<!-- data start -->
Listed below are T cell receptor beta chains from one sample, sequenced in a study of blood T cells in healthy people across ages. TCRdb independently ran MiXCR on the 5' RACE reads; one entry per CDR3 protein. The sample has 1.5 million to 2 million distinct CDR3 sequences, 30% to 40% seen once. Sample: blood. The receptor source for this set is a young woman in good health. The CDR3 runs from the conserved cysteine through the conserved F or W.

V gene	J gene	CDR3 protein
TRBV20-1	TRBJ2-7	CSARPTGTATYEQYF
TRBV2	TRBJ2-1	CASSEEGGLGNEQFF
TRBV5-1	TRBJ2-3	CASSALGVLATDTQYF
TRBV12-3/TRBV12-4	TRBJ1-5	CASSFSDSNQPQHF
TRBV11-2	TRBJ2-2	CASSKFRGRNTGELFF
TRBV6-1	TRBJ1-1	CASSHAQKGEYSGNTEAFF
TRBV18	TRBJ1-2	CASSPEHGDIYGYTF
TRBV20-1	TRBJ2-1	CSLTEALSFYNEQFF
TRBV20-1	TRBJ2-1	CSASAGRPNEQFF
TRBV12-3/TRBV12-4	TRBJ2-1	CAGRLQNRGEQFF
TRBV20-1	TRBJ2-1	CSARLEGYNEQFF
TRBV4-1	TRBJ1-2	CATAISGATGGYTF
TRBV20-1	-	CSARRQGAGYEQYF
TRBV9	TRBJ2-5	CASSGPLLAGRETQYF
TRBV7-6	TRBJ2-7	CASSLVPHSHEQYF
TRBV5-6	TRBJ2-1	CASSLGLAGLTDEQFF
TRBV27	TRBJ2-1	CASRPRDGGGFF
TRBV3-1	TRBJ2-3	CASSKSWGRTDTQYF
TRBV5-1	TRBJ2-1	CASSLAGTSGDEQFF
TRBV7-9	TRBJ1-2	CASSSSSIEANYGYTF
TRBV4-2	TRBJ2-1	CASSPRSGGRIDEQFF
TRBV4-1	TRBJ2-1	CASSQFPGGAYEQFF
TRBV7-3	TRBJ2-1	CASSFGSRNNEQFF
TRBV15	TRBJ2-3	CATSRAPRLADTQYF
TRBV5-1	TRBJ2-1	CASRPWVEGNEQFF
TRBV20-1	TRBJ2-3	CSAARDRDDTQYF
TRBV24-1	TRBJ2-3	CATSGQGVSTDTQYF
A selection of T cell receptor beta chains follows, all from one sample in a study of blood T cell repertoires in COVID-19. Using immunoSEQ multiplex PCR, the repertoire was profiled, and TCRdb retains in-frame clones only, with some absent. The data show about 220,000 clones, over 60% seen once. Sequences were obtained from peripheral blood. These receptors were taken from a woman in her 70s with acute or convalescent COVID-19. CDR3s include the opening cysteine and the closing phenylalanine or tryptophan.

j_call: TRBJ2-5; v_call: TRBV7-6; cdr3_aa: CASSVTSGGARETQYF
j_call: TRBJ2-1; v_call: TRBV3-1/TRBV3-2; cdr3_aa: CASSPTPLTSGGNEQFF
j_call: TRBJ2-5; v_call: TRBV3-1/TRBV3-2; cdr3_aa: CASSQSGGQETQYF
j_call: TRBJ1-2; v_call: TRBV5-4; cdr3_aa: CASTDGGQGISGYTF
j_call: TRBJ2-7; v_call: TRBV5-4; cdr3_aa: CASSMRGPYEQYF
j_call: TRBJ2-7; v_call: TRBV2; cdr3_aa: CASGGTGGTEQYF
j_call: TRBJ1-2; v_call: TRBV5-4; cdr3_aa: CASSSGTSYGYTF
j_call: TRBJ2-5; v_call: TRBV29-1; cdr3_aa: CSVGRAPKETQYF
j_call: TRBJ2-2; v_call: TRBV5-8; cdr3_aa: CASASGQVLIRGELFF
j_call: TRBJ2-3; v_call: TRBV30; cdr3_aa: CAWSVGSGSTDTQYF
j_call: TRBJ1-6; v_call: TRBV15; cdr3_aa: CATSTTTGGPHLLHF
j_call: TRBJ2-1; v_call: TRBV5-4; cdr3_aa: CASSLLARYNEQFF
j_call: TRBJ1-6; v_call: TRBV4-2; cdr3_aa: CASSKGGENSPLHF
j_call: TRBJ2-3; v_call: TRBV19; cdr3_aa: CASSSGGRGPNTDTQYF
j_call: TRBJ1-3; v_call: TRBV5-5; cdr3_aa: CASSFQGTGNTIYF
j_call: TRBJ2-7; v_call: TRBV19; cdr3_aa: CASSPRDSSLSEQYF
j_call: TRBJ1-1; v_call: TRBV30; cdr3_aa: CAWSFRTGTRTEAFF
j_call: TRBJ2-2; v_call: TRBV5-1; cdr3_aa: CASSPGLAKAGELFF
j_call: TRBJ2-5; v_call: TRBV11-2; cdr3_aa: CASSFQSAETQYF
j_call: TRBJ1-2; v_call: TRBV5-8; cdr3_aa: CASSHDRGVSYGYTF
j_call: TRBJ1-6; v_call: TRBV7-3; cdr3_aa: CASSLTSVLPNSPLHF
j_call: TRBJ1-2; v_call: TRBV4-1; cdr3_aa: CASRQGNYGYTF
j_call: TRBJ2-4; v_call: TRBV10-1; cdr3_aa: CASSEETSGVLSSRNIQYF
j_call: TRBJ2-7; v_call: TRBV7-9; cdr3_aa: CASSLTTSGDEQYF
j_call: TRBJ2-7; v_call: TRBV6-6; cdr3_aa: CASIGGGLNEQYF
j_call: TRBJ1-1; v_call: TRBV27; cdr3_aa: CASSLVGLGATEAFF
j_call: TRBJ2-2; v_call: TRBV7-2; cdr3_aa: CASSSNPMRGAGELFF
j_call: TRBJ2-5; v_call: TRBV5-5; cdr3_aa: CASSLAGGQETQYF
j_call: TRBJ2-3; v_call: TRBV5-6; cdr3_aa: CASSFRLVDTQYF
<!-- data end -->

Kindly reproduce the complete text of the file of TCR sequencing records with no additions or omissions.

Listed below are T cell receptor beta chains from one sample, sequenced in a study of blood T cells in healthy people across ages. TCRdb independently ran MiXCR on the 5' RACE reads; one entry per CDR3 protein. The sample has 1.5 million to 2 million distinct CDR3 sequences, 30% to 40% seen once. Sample: blood. The receptor source for this set is a young woman in good health. The CDR3 runs from the conserved cysteine through the conserved F or W.

V gene	J gene	CDR3 protein
TRBV20-1	TRBJ2-7	CSARPTGTATYEQYF
TRBV2	TRBJ2-1	CASSEEGGLGNEQFF
TRBV5-1	TRBJ2-3	CASSALGVLATDTQYF
TRBV12-3/TRBV12-4	TRBJ1-5	CASSFSDSNQPQHF
TRBV11-2	TRBJ2-2	CASSKFRGRNTGELFF
TRBV6-1	TRBJ1-1	CASSHAQKGEYSGNTEAFF
TRBV18	TRBJ1-2	CASSPEHGDIYGYTF
TRBV20-1	TRBJ2-1	CSLTEALSFYNEQFF
TRBV20-1	TRBJ2-1	CSASAGRPNEQFF
TRBV12-3/TRBV12-4	TRBJ2-1	CAGRLQNRGEQFF
TRBV20-1	TRBJ2-1	CSARLEGYNEQFF
TRBV4-1	TRBJ1-2	CATAISGATGGYTF
TRBV20-1	-	CSARRQGAGYEQYF
TRBV9	TRBJ2-5	CASSGPLLAGRETQYF
TRBV7-6	TRBJ2-7	CASSLVPHSHEQYF
TRBV5-6	TRBJ2-1	CASSLGLAGLTDEQFF
TRBV27	TRBJ2-1	CASRPRDGGGFF
TRBV3-1	TRBJ2-3	CASSKSWGRTDTQYF
TRBV5-1	TRBJ2-1	CASSLAGTSGDEQFF
TRBV7-9	TRBJ1-2	CASSSSSIEANYGYTF
TRBV4-2	TRBJ2-1	CASSPRSGGRIDEQFF
TRBV4-1	TRBJ2-1	CASSQFPGGAYEQFF
TRBV7-3	TRBJ2-1	CASSFGSRNNEQFF
TRBV15	TRBJ2-3	CATSRAPRLADTQYF
TRBV5-1	TRBJ2-1	CASRPWVEGNEQFF
TRBV20-1	TRBJ2-3	CSAARDRDDTQYF
TRBV24-1	TRBJ2-3	CATSGQGVSTDTQYF
A selection of T cell receptor beta chains follows, all from one sample in a study of blood T cell repertoires in COVID-19. Using immunoSEQ multiplex PCR, the repertoire was profiled, and TCRdb retains in-frame clones only, with some absent. The data show about 220,000 clones, over 60% seen once. Sequences were obtained from peripheral blood. These receptors were taken from a woman in her 70s with acute or convalescent COVID-19. CDR3s include the opening cysteine and the closing phenylalanine or tryptophan.

j_call: TRBJ2-5; v_call: TRBV7-6; cdr3_aa: CASSVTSGGARETQYF
j_call: TRBJ2-1; v_call: TRBV3-1/TRBV3-2; cdr3_aa: CASSPTPLTSGGNEQFF
j_call: TRBJ2-5; v_call: TRBV3-1/TRBV3-2; cdr3_aa: CASSQSGGQETQYF
j_call: TRBJ1-2; v_call: TRBV5-4; cdr3_aa: CASTDGGQGISGYTF
j_call: TRBJ2-7; v_call: TRBV5-4; cdr3_aa: CASSMRGPYEQYF
j_call: TRBJ2-7; v_call: TRBV2; cdr3_aa: CASGGTGGTEQYF
j_call: TRBJ1-2; v_call: TRBV5-4; cdr3_aa: CASSSGTSYGYTF
j_call: TRBJ2-5; v_call: TRBV29-1; cdr3_aa: CSVGRAPKETQYF
j_call: TRBJ2-2; v_call: TRBV5-8; cdr3_aa: CASASGQVLIRGELFF
j_call: TRBJ2-3; v_call: TRBV30; cdr3_aa: CAWSVGSGSTDTQYF
j_call: TRBJ1-6; v_call: TRBV15; cdr3_aa: CATSTTTGGPHLLHF
j_call: TRBJ2-1; v_call: TRBV5-4; cdr3_aa: CASSLLARYNEQFF
j_call: TRBJ1-6; v_call: TRBV4-2; cdr3_aa: CASSKGGENSPLHF
j_call: TRBJ2-3; v_call: TRBV19; cdr3_aa: CASSSGGRGPNTDTQYF
j_call: TRBJ1-3; v_call: TRBV5-5; cdr3_aa: CASSFQGTGNTIYF
j_call: TRBJ2-7; v_call: TRBV19; cdr3_aa: CASSPRDSSLSEQYF
j_call: TRBJ1-1; v_call: TRBV30; cdr3_aa: CAWSFRTGTRTEAFF
j_call: TRBJ2-2; v_call: TRBV5-1; cdr3_aa: CASSPGLAKAGELFF
j_call: TRBJ2-5; v_call: TRBV11-2; cdr3_aa: CASSFQSAETQYF
j_call: TRBJ1-2; v_call: TRBV5-8; cdr3_aa: CASSHDRGVSYGYTF
j_call: TRBJ1-6; v_call: TRBV7-3; cdr3_aa: CASSLTSVLPNSPLHF
j_call: TRBJ1-2; v_call: TRBV4-1; cdr3_aa: CASRQGNYGYTF
j_call: TRBJ2-4; v_call: TRBV10-1; cdr3_aa: CASSEETSGVLSSRNIQYF
j_call: TRBJ2-7; v_call: TRBV7-9; cdr3_aa: CASSLTTSGDEQYF
j_call: TRBJ2-7; v_call: TRBV6-6; cdr3_aa: CASIGGGLNEQYF
j_call: TRBJ1-1; v_call: TRBV27; cdr3_aa: CASSLVGLGATEAFF
j_call: TRBJ2-2; v_call: TRBV7-2; cdr3_aa: CASSSNPMRGAGELFF
j_call: TRBJ2-5; v_call: TRBV5-5; cdr3_aa: CASSLAGGQETQYF
j_call: TRBJ2-3; v_call: TRBV5-6; cdr3_aa: CASSFRLVDTQYF